We also have one lower cabinet, on the table side of the island, which houses play dough and school supplies (usually the lab kit for science goes here, though occasionally the chemicals needed are stored separately in the chemical cabinet near the sink.)


We have a drawer under our double oven where we store placemats.  Since it’s a the floor level, even the two-year old can help with setting the table.

I keep parchment paper, rolling pins, thermometers, and oven mitts/hot pads in a drawer between the oven and the cook-top.

Just to the right of the cook top is a small drawer where I keep spoons and forks that don’t match anything.  These are handy for tasting foods while cooking.

One drawer near the cook top is dedicated to serving utensils – large forks, slotted spoons, tongs.  You get the idea.

And I have a drawer for specialty utensils like pizza cutters, cheese grater and cheese slicer, egg slicer, micro planer, basting brushes, etc.  This drawer is in the island and can be reached from the island (where we do a lot of food prep), cook-top, and sink.

One drawer is dedicated to scoops and metal whisks (plastic ones used in non-stick pans are in a crock near the stove).  I have a cookie scoop, mini-muffin scoop, and a muffin scoop stored here.  And I keep two balloon whisks, a flat whisk, and a ring whisk laid neatly in this drawer.

We use one drawer for our kitchen towels and twist ties, rubber bands, and chip clips.  I keep two towels for each day of the week – and they are actually embroidered with the name of the day of the week so we can tell if we’ve changed them.  Since there is a max of 12 towels in the drawer at any given time, it doesn’t take a huge drawer.

Yes, I have the proverbial “junk drawer.”  It has a multi-compartment organizer in it to sort broken toys from clothes pins from glue and tape, etc.  Nothing startling here!

We keep silverware in a drawer on the table side of the island.  It’s pretty far from the dishwasher, but we decided it was more handy to have silverware near the table for table setting and to grab something quickly while eating than to have the drawer near the dishwasher.  The dishwasher silverware tray lifts out and can be carried to the drawer for easy unloading.

I also keep trivets and coasters in a drawer near the table for the same reason.

Upper Cabinets

I have a cabinet over the ovens (we have a double wall oven) full of casserole dishes, bundt and tube pans, and cake pans of various sizes and shapes.  I also store my cupcake safe up there because it’s the only place large enough. 🙂

Serving dishes are in upper cabinets near the stove.  It makes it easy to grab a dish and serve right from where I’m cooking.  Most of the kids who cook are tall enough to reach the serving dishes, so they don’t need my help to get dinner from cook top to table.  Since several of our serving dishes are special gifts from others, I like having them out of reach of the two-year old.

I have another upper cabinet that holds open packages of paper napkins, special party plates/supplies for the next birthday or special event, and sometimes I put potatoes in this cabinet to keep them happy until I’m ready to use them.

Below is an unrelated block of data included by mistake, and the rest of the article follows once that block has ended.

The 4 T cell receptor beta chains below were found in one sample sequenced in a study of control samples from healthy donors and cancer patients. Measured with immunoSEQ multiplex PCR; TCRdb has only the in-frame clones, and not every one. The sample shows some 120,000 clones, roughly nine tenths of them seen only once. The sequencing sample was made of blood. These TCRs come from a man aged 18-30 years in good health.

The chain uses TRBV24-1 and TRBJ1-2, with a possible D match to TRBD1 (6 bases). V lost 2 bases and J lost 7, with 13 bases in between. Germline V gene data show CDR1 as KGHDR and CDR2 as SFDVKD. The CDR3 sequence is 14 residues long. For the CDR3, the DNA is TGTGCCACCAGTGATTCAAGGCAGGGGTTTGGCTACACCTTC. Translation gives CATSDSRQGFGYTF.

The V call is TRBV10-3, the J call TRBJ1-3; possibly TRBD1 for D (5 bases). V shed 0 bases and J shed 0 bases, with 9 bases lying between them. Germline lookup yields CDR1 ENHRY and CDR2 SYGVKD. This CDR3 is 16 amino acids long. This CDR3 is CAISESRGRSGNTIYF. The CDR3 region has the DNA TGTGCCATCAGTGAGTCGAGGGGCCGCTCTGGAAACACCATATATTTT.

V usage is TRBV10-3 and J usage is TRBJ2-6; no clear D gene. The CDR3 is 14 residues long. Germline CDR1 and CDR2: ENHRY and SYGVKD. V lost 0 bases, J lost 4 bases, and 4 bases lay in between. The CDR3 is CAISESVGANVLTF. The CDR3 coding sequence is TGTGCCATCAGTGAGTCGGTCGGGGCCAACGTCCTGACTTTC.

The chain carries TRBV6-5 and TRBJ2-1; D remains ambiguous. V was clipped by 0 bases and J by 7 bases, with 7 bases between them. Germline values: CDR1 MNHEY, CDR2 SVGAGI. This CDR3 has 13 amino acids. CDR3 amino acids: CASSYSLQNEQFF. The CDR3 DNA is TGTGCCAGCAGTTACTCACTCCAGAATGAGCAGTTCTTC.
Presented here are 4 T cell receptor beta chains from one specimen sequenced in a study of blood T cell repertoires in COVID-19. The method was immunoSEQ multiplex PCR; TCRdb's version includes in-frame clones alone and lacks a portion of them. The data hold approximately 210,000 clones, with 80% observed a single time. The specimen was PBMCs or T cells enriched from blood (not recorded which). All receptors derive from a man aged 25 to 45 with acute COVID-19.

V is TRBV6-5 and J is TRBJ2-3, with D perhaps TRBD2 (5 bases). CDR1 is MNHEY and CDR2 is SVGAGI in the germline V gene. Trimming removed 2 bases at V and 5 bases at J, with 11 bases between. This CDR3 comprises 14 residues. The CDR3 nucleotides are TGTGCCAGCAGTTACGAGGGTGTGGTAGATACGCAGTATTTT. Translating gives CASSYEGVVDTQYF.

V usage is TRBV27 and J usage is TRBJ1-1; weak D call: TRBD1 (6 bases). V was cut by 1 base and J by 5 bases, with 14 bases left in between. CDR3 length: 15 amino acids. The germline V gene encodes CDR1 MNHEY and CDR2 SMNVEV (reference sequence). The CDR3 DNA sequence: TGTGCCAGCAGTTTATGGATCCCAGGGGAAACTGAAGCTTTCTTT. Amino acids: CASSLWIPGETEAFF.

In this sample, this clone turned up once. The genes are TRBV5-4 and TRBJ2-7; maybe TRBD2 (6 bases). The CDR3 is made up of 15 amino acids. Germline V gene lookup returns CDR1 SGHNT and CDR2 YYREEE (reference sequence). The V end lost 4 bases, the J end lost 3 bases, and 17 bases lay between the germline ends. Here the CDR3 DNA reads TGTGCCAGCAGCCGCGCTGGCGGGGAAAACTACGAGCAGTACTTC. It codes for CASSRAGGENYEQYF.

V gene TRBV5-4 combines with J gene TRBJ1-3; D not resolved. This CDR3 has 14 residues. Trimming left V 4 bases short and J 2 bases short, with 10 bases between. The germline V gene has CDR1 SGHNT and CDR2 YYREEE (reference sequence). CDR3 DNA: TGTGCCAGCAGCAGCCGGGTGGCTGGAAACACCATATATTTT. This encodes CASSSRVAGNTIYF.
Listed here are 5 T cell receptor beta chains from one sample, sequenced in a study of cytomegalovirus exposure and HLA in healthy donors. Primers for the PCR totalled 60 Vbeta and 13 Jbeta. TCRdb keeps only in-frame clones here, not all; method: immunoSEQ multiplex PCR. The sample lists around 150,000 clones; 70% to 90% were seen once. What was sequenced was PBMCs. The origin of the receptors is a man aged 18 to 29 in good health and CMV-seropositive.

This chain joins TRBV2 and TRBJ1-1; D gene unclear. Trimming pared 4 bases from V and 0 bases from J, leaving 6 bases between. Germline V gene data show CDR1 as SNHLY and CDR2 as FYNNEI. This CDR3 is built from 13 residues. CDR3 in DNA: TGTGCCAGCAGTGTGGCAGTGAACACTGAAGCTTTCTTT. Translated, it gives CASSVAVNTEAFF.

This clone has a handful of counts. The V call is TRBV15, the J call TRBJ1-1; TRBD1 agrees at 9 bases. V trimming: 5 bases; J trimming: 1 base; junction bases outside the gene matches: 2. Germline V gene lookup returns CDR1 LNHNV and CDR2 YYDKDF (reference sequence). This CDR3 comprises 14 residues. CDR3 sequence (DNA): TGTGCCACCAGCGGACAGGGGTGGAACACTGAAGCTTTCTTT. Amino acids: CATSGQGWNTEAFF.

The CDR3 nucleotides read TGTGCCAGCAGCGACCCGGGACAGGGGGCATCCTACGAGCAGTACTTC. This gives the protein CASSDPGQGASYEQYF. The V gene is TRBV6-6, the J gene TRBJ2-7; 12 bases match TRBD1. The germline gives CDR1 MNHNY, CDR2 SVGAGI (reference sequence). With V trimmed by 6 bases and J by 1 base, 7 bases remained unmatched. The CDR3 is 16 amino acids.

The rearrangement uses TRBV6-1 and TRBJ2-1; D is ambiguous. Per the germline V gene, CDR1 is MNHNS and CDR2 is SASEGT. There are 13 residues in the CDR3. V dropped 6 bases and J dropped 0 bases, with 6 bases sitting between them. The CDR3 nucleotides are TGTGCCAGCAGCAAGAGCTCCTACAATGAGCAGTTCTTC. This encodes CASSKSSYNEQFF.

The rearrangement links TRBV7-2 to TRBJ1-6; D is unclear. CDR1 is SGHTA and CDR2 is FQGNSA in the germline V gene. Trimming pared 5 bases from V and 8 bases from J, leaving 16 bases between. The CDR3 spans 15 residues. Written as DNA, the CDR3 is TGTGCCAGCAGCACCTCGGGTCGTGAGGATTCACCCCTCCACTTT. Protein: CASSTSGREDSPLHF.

In the kitchen, we store only the chemicals and cleaners we need in the kitchen.  Open bottles are kept on the top shelf of an upper cabinet.  If we buy in bulk, unopened bottles stay downstairs in our “Market” until we need to put them to use.

I also store all medicines in the kitchen.  Most of the time someone needs water to take it anyway, so the kitchen is a handy place.  Our medicines stay on a medium-high shelf in the same cabinet with chemicals.  My older kids can reach them if necessary, but my two-year old can’t, even if he climbs onto the counter.

We do keep glasses and coffee cups in an upper cabinet between the sink and the refrigerator.  The coffee pot lives nearby as well.  And one drawer, under the coffee pot, is dedicated to an extra set of spoons and ice cream scoops to make drink preparation easy.

I have an upper cabinet with pitchers and vases so kool-aid and fresh picked flowers can be quickly dispatched.

I only keep one upper cabinet for food.  Food that stays in the kitchen is food that will be used in the upcoming week.  By shopping day, it is essentially empty.  I say essentially because I also keep honey, soy butter (we have a peanut allergy), ketchup, tea bags, and kool-aid in this cabinet and they don’t get used up every week.

Oh!  And I do have this awesome piece of furniture my step-dad made for me years ago.  It has served as a bookshelf, closet, tool chest, and pantry over its many years.  But right now it acts as a baker’s pantry.  This cabinet sits next to the refrigerator and holds all the ingredients needed for baking – flour, sugars, chocolate chips, oatmeal, salt, baking soda and powder….  It also holds my cake decorating supplies and cookbooks.  Since I store all these products in plastic bins (we buy 25# bags of sugar and 50# bags of flour), it takes a large cabinet.  This one is 7ft tall, 3 ft wide, and 1 ft deep.   Spices for cooking (not baking) are stored near the stove in racks attached to the wall.

Out of the Kitchen

Most of our food lives in the “Market” downstairs.  The Market is a small room with the water heater and air conditioner/heater units.  But it is large enough to hold our chest freezer, a second refrigerator, and long shelves of non-perishable food.  I buy commonly used foods (for us) in bulk when it is less expensive and we store it all in the Market.  {My kids LOVE to “run down to the market and grab some green beans, a loaf of bread, and a gallon of milk.” “)} I also store little-used items in the market: canning supplies, roasting pans, coolers, buckets for brining turkey, baskets for picking fruit, and 20qt and larger stock pots.  These are all items I actually use, but not very often.  I don’t want them cluttering my kitchen, but I need them someplace clean and convenient. Cooler bags are stored in the back of our van.  This keeps them right where I need them when we head to Sam’s Club or if it’s hot when I shop for groceries.  It also keeps them out of the house. 🙂